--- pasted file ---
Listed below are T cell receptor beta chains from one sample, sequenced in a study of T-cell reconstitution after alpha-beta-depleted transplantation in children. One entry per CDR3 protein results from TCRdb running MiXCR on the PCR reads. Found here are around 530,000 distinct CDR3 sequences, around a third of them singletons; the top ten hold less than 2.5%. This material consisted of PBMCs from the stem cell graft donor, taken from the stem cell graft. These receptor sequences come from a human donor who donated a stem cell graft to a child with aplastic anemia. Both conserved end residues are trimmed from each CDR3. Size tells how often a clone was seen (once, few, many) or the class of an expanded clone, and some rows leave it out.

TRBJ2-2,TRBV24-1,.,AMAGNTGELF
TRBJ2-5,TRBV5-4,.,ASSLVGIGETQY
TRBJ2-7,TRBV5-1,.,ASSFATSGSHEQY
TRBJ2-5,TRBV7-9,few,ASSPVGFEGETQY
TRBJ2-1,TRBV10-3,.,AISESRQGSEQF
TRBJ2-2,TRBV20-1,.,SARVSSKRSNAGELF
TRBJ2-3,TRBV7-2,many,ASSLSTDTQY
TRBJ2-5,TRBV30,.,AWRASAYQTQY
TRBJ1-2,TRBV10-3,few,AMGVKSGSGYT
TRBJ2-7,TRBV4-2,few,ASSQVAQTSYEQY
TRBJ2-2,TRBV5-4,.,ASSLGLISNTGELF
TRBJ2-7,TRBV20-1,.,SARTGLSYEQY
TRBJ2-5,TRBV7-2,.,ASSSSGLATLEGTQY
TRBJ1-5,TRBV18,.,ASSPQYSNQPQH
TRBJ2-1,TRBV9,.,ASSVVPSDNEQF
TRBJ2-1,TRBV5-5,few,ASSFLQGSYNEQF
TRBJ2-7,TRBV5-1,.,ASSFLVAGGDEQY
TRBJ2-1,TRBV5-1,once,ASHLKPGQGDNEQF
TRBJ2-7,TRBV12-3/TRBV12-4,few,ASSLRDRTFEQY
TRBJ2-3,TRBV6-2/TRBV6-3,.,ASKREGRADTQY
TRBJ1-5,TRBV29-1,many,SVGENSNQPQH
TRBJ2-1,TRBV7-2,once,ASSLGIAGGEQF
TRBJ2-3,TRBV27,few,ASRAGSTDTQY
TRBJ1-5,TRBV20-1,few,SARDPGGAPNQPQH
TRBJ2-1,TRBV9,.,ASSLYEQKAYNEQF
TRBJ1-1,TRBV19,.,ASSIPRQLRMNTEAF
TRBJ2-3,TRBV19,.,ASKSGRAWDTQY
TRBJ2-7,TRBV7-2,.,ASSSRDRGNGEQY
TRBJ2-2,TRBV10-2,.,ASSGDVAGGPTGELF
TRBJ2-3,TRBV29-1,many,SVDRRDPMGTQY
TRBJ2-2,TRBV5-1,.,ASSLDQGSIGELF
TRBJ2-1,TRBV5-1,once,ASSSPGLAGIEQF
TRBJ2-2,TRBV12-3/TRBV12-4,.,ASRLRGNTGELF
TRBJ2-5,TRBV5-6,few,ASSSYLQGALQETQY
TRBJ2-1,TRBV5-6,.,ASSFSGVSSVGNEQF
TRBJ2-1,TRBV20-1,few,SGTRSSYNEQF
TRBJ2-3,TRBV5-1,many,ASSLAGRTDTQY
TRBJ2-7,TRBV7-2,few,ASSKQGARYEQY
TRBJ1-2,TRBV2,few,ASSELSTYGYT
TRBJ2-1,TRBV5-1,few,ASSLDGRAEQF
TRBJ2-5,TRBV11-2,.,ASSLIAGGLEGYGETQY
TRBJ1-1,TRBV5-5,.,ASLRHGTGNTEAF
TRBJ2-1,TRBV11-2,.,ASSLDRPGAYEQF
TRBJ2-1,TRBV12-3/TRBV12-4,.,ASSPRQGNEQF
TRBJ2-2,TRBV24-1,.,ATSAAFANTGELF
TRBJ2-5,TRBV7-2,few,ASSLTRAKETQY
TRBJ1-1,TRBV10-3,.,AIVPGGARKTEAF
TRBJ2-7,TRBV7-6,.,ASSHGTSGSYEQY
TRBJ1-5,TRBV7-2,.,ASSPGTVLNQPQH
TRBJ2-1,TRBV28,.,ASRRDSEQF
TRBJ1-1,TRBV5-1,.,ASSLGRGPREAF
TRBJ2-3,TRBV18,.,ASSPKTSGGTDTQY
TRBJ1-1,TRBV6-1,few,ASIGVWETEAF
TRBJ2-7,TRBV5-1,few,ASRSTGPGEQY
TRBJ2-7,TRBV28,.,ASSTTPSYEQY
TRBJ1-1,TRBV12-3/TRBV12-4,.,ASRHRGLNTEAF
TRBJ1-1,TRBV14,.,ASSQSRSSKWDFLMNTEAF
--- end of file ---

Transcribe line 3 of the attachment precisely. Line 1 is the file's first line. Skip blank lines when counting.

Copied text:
TRBJ2-5,TRBV5-4,.,ASSLVGIGETQY